Revelation chapter 8 opens with a picture of seven angels standing before God, ready to blow their trumpets. Before the trumpets are blown, another scene is inserted. Its purpose is to explain the theological meaning of the trumpets.
Read Revelation 8:3-4 along with the description of the daily services in the temple in Jerusalem given below: a Jewish commentary on the Bible explains that at the evening sacrifice the lamb was placed upon the altar of burnt offering, and the blood was poured out at the base of the altar. An appointed priest took the golden censer inside the temple and offered incense on the golden altar in the Holy Place. When the priest came out, he threw the censer down on the pavement, producing a loud noise. At that point, seven priests blew their trumpets, marking the end of the temple services for that day.
One can see how the language of the evening service is used in Revelation 8:3-5. It is significant that the angel receives incense at the “golden altar which was before the throne” (Rev. 8:3, NKJV). The incense represents the prayers of God’s people (Rev. 5:8). Their prayers are now being answered by God.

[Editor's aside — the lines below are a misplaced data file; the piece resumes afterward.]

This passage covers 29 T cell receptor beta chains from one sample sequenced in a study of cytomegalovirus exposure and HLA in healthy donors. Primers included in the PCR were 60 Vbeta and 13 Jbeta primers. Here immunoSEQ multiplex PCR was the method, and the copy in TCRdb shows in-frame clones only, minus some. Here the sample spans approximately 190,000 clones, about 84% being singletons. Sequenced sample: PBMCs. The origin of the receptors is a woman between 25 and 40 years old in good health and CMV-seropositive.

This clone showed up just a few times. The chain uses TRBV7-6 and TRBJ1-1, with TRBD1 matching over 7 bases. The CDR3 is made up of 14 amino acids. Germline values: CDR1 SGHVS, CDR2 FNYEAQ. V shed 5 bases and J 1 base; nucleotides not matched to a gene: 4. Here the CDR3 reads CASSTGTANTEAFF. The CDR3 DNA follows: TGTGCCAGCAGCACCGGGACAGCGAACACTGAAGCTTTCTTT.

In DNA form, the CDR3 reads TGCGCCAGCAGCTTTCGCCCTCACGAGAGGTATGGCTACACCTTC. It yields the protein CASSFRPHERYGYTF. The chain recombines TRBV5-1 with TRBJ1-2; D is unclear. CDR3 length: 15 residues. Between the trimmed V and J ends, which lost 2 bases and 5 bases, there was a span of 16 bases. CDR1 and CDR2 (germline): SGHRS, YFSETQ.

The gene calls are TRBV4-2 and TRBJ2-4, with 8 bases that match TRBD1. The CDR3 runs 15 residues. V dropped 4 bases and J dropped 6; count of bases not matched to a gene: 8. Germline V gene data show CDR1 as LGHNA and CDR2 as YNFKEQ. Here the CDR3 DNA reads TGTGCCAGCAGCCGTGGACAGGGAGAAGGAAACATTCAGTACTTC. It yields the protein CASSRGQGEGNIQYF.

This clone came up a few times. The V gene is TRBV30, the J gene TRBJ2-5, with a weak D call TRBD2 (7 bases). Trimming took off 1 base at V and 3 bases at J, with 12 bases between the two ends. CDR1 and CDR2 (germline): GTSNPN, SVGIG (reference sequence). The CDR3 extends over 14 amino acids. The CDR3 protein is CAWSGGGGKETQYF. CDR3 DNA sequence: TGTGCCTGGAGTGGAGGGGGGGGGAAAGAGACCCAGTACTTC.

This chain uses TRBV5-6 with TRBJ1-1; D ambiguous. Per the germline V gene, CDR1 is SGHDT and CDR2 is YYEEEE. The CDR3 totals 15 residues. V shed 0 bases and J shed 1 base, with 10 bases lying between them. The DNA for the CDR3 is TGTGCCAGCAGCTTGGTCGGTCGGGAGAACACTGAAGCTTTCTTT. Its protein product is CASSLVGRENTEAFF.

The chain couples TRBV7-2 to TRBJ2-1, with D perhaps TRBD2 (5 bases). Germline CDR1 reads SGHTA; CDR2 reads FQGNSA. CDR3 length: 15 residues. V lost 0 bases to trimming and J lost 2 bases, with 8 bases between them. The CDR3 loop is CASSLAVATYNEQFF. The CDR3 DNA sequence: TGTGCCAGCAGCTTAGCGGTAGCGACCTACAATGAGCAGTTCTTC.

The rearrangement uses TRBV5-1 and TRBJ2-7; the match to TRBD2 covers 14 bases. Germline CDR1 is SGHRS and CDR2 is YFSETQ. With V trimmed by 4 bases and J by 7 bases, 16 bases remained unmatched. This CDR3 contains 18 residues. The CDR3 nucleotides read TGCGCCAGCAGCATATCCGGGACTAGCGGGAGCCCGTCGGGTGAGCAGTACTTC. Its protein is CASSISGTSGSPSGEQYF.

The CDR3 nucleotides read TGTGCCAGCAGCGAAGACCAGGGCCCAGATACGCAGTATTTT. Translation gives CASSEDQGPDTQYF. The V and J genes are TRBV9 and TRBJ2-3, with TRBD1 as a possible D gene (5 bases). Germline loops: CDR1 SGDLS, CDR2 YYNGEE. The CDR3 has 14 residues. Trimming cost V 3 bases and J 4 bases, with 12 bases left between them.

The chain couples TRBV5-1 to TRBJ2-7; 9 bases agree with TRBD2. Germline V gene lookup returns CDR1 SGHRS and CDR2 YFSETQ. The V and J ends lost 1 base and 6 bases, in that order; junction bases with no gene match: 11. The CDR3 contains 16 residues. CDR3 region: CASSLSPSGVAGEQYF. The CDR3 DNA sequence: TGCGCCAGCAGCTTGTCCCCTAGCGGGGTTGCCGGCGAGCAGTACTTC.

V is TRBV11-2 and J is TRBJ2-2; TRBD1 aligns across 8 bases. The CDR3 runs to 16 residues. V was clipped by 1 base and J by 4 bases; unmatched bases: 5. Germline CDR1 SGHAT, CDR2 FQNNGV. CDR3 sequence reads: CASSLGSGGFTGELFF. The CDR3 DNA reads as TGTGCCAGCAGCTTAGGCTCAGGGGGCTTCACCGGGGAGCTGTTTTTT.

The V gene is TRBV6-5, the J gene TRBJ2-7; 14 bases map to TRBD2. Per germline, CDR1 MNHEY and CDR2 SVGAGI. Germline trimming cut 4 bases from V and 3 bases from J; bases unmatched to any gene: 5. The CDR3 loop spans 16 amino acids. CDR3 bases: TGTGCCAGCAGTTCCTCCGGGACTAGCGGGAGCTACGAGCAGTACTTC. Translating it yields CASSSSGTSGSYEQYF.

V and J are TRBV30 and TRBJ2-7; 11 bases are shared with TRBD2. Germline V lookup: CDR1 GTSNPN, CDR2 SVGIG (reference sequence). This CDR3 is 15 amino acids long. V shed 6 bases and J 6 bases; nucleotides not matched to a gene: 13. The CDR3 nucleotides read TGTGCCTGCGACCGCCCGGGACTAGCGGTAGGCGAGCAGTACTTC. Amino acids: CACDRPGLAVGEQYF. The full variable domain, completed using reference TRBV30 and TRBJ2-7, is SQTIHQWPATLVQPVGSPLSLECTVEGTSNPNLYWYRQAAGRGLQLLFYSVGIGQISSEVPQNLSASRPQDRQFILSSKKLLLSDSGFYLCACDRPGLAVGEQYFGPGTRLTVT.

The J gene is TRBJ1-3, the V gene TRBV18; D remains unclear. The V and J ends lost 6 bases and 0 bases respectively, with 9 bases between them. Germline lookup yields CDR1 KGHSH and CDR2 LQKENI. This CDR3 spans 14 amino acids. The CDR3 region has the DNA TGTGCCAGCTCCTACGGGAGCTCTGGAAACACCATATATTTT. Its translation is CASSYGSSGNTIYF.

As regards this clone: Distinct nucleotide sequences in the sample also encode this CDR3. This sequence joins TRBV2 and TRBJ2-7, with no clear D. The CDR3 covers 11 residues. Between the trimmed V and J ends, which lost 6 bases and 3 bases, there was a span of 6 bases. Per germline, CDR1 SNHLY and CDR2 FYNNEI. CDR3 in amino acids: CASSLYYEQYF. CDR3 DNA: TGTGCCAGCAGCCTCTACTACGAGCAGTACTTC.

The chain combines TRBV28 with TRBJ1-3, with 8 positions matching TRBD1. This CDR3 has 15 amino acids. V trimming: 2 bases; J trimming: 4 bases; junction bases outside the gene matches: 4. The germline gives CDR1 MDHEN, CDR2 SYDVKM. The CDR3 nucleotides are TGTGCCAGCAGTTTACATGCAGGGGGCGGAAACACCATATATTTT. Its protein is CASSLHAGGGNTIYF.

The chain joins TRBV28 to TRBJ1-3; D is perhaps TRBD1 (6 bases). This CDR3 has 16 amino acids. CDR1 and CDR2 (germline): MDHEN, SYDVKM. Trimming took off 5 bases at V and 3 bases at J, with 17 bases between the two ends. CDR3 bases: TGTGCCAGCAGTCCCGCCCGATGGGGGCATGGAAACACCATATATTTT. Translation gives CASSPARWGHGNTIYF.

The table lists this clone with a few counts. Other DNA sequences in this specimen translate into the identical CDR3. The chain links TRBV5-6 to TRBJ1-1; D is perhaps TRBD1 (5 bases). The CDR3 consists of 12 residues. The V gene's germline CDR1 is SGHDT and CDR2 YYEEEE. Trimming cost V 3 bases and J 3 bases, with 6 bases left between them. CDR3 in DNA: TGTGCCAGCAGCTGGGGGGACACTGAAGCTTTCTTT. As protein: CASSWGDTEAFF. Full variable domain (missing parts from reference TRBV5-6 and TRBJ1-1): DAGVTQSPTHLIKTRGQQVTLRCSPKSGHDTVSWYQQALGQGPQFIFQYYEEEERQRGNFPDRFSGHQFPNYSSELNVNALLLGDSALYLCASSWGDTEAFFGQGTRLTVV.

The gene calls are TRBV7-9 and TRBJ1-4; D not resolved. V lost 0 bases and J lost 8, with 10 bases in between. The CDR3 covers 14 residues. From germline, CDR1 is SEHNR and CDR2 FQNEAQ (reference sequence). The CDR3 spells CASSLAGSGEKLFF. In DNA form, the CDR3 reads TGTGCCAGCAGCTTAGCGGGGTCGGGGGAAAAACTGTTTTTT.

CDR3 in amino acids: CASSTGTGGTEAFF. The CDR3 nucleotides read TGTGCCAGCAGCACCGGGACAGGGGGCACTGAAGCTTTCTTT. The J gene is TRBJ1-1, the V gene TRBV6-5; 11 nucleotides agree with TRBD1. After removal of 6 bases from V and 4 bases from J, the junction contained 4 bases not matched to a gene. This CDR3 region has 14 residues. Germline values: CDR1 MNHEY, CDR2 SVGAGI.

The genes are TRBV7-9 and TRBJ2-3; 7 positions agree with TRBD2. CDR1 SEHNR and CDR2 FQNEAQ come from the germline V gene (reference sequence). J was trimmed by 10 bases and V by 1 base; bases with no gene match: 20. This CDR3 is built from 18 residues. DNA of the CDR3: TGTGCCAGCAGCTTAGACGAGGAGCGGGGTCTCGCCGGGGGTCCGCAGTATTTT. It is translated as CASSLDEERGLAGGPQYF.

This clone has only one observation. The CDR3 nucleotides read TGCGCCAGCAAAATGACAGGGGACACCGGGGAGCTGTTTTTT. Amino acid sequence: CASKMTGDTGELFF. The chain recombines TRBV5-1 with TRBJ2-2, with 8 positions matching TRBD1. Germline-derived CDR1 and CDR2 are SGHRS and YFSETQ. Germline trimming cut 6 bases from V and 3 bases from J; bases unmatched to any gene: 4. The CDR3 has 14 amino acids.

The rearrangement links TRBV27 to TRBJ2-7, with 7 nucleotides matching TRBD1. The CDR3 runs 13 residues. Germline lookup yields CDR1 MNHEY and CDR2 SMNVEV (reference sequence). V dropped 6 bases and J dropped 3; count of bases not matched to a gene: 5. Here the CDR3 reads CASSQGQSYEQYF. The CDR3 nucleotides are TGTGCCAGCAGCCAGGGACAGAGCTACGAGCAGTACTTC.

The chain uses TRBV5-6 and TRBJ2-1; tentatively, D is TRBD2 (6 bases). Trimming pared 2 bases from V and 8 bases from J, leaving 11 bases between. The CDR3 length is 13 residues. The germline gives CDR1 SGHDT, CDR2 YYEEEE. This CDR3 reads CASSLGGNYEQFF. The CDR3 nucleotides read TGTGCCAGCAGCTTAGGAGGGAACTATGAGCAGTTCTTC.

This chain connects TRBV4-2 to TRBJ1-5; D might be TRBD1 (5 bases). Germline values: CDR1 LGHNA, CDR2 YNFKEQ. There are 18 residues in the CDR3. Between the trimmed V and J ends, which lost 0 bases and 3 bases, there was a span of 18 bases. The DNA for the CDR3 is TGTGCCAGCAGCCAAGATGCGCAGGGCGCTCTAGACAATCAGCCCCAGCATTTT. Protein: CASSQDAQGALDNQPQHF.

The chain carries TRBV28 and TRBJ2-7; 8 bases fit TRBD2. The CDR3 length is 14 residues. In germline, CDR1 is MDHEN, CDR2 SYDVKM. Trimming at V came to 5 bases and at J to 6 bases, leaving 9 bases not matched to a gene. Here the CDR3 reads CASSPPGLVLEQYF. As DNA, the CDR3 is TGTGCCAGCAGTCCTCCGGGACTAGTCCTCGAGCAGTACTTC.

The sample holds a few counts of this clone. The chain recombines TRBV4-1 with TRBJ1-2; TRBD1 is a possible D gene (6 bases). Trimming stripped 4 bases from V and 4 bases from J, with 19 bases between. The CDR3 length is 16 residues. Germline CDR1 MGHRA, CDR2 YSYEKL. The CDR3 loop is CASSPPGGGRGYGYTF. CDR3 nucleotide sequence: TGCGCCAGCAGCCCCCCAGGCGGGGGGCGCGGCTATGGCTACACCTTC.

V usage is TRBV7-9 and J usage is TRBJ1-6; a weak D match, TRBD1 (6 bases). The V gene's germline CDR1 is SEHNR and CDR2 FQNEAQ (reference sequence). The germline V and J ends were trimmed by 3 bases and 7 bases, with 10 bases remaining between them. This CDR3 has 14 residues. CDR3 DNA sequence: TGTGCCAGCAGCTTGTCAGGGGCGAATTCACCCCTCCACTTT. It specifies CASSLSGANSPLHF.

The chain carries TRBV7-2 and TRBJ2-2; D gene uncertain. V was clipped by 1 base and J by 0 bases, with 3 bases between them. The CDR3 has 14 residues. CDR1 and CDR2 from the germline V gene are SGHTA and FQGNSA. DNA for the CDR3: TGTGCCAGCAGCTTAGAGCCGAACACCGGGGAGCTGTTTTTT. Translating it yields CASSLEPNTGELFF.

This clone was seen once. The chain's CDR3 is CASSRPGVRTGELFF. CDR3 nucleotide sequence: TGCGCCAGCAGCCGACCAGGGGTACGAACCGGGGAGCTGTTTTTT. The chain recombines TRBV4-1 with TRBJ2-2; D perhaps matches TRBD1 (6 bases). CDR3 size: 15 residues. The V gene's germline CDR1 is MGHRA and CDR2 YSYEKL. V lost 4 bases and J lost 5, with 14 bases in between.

Revelation 8:3-5 provides important information regarding the trumpets in Revelation:
- The seven trumpets are God’s judgments on rebellious humanity in response to the prayers of His oppressed people.
- The trumpets follow the death of Jesus as the Lamb and run consecutively throughout history until the Second Coming (Rev. 11:15-18)
Read Revelation 8:5 along with Ezekiel 10:2. How does Ezekiel’s vision of hurling fire upon apostate Jerusalem elucidate the nature of the trumpets in Revelation?
The angel fills the censer with fire from the altar and hurls it down to the earth. Significantly, this fire comes from the very altar on which the prayers of the saints were offered. The fact that the fire comes from that very altar shows that the seven trumpet judgments fall upon the inhabitants of the earth in answer to the prayers of God’s people and also that God will intervene in their behalf in His appointed time. The throwing down of the censer also may be a warning that Christ’s intercession will not last forever. There will be a close of probationary time (Rev. 22:11-12).